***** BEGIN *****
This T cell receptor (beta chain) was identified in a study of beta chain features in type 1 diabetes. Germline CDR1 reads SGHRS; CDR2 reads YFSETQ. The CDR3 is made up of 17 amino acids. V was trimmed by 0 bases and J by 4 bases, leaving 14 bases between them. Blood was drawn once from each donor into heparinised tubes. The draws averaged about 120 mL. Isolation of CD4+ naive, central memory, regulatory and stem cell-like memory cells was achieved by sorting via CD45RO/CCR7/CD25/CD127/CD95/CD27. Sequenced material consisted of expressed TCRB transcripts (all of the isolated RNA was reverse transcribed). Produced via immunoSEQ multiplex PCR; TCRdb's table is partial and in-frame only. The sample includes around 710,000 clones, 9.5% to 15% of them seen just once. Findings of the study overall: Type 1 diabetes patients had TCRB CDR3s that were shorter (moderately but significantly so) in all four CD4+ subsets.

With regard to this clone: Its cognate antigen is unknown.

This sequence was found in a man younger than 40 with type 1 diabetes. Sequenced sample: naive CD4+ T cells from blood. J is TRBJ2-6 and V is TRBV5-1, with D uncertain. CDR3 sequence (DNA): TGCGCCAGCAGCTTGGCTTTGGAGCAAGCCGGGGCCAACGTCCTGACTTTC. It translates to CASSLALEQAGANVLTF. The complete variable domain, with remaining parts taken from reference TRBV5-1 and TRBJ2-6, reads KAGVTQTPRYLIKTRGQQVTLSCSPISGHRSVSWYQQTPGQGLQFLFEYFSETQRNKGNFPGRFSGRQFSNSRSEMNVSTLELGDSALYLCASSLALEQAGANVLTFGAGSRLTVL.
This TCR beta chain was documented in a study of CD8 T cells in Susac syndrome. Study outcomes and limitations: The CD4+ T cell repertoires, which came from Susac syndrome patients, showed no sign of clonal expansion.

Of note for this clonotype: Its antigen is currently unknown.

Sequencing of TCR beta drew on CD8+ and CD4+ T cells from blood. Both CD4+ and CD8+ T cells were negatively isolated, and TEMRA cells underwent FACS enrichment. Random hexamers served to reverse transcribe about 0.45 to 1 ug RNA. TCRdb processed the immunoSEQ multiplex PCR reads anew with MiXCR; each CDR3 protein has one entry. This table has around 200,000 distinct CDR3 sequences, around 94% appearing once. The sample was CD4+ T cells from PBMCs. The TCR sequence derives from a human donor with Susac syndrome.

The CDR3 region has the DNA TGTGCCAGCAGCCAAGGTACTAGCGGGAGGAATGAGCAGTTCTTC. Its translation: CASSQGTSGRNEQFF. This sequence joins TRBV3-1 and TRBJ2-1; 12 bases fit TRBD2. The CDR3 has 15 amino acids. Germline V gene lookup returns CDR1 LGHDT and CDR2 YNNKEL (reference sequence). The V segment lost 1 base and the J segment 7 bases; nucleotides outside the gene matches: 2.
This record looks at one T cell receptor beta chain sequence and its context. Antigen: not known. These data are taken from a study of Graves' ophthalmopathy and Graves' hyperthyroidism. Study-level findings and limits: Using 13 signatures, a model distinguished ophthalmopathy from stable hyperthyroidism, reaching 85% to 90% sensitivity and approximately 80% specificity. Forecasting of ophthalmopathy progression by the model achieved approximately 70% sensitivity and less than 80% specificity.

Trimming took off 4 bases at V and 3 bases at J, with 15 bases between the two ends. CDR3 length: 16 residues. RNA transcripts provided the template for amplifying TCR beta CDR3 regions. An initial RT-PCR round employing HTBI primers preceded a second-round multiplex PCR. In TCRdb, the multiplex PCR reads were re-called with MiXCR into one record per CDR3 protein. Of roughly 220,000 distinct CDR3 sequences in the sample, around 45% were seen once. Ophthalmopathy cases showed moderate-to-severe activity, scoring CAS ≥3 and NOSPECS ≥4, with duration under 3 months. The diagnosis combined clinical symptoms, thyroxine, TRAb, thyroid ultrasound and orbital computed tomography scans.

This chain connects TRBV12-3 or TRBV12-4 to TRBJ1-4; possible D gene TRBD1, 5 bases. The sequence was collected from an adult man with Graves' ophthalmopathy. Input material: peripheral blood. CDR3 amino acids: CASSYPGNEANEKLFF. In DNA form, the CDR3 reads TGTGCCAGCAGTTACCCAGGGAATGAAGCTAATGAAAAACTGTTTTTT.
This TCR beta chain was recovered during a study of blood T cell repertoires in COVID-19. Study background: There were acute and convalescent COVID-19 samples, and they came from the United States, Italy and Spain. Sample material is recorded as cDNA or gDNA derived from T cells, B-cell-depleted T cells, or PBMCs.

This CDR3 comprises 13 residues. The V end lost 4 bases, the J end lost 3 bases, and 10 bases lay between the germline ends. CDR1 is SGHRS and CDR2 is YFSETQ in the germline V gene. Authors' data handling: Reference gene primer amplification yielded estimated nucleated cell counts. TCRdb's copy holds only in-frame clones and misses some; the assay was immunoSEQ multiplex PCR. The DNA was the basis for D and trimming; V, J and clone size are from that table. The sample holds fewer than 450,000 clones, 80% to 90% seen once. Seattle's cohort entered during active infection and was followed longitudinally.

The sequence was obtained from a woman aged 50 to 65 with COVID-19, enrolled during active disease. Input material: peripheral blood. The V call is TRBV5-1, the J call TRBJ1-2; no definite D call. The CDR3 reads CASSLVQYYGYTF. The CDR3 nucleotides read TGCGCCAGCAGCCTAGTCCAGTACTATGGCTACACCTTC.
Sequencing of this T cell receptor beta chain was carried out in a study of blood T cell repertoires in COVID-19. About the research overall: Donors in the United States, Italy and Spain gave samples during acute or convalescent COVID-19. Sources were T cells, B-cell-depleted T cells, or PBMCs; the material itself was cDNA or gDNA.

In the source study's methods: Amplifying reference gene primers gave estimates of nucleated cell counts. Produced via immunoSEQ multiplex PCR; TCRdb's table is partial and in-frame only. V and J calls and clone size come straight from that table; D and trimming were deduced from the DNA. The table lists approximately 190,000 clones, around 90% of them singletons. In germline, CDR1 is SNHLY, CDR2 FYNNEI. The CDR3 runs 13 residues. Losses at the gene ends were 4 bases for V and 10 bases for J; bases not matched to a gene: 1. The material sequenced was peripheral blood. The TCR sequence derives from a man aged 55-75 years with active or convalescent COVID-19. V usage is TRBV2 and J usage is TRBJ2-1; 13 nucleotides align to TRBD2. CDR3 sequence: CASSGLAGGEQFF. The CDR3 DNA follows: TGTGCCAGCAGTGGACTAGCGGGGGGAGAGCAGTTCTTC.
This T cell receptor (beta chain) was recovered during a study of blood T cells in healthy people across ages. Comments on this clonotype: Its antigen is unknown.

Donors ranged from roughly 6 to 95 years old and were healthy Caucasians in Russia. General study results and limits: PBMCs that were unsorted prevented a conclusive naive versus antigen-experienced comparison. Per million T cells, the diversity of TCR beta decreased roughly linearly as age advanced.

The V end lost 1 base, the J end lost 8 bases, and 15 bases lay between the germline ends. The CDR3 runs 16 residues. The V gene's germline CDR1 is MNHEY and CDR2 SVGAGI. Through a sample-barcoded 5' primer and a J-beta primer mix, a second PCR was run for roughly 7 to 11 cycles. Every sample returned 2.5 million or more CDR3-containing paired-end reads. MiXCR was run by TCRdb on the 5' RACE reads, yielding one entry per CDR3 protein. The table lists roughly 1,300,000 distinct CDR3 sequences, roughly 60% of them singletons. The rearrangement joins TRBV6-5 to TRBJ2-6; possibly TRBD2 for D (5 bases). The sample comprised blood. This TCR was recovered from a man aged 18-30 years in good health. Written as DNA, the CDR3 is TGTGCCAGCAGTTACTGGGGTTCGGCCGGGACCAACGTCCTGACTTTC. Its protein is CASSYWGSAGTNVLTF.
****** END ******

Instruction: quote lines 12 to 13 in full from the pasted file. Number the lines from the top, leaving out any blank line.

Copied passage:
This CDR3 comprises 13 residues. The V end lost 4 bases, the J end lost 3 bases, and 10 bases lay between the germline ends. CDR1 is SGHRS and CDR2 is YFSETQ in the germline V gene. Authors' data handling: Reference gene primer amplification yielded estimated nucleated cell counts. TCRdb's copy holds only in-frame clones and misses some; the assay was immunoSEQ multiplex PCR. The DNA was the basis for D and trimming; V, J and clone size are from that table. The sample holds fewer than 450,000 clones, 80% to 90% seen once. Seattle's cohort entered during active infection and was followed longitudinally.

The sequence was obtained from a woman aged 50 to 65 with COVID-19, enrolled during active disease. Input material: peripheral blood. The V call is TRBV5-1, the J call TRBJ1-2; no definite D call. The CDR3 reads CASSLVQYYGYTF. The CDR3 nucleotides read TGCGCCAGCAGCCTAGTCCAGTACTATGGCTACACCTTC.